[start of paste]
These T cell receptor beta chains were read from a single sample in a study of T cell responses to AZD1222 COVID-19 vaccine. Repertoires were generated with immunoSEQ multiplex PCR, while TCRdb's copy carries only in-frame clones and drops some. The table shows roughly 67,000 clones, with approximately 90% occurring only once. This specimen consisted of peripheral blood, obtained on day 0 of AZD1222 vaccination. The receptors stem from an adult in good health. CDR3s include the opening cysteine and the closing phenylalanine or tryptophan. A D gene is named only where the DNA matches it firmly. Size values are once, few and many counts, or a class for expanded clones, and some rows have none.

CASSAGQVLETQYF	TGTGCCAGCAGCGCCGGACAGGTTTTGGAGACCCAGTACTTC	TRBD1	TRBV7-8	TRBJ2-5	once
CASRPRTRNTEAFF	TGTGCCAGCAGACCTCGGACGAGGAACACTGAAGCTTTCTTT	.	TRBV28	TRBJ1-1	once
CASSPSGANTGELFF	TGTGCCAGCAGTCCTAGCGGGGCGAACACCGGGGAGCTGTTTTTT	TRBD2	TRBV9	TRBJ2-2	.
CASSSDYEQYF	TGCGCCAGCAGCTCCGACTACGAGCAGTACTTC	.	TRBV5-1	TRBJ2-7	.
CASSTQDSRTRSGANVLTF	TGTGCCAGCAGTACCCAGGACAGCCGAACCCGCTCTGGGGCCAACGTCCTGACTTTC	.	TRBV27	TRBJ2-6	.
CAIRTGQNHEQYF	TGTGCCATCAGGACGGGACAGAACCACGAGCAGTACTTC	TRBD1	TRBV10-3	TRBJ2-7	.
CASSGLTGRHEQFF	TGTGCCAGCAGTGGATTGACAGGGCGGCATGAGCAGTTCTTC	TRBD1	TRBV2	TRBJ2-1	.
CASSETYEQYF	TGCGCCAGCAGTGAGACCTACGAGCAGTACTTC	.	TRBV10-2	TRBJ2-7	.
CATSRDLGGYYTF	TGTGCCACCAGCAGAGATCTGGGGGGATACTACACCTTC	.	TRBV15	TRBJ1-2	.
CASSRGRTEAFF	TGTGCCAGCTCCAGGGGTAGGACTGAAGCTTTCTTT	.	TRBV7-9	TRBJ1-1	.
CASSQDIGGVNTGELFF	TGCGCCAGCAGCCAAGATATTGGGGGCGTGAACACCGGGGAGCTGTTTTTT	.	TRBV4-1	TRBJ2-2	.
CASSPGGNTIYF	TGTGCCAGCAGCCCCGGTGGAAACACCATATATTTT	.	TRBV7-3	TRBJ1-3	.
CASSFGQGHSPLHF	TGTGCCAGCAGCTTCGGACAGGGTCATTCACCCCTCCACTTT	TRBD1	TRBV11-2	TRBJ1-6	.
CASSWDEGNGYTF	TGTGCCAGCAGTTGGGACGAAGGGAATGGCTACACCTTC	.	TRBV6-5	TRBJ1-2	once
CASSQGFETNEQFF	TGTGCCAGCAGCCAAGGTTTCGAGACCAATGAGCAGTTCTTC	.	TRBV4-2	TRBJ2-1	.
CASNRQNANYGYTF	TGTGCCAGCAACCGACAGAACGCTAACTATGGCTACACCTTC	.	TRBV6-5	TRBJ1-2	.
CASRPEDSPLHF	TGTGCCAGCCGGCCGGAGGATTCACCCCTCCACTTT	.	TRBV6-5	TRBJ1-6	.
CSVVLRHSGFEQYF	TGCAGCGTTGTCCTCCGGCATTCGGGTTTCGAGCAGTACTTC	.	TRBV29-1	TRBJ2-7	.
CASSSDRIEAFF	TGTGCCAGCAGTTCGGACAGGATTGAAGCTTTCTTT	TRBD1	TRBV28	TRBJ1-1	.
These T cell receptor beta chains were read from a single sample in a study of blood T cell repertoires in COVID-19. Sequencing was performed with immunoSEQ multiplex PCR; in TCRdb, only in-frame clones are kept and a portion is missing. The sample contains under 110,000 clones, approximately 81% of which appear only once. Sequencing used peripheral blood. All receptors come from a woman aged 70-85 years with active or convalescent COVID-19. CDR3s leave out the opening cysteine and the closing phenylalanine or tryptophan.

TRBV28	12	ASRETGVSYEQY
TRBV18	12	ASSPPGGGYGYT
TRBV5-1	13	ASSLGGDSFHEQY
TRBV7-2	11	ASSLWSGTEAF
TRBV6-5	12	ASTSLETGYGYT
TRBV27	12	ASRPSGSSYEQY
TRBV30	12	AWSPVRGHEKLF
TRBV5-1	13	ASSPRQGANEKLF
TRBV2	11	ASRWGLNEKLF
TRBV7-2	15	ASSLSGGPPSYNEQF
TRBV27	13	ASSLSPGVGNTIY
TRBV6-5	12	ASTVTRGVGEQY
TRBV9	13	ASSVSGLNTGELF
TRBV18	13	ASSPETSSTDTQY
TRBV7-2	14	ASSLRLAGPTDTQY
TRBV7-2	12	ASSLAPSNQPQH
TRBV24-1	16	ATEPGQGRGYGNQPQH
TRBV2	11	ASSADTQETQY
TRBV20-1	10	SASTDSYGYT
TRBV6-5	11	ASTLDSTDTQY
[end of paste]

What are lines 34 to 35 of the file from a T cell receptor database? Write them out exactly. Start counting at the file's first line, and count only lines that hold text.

TRBV9	13	ASSVSGLNTGELF
TRBV18	13	ASSPETSSTDTQY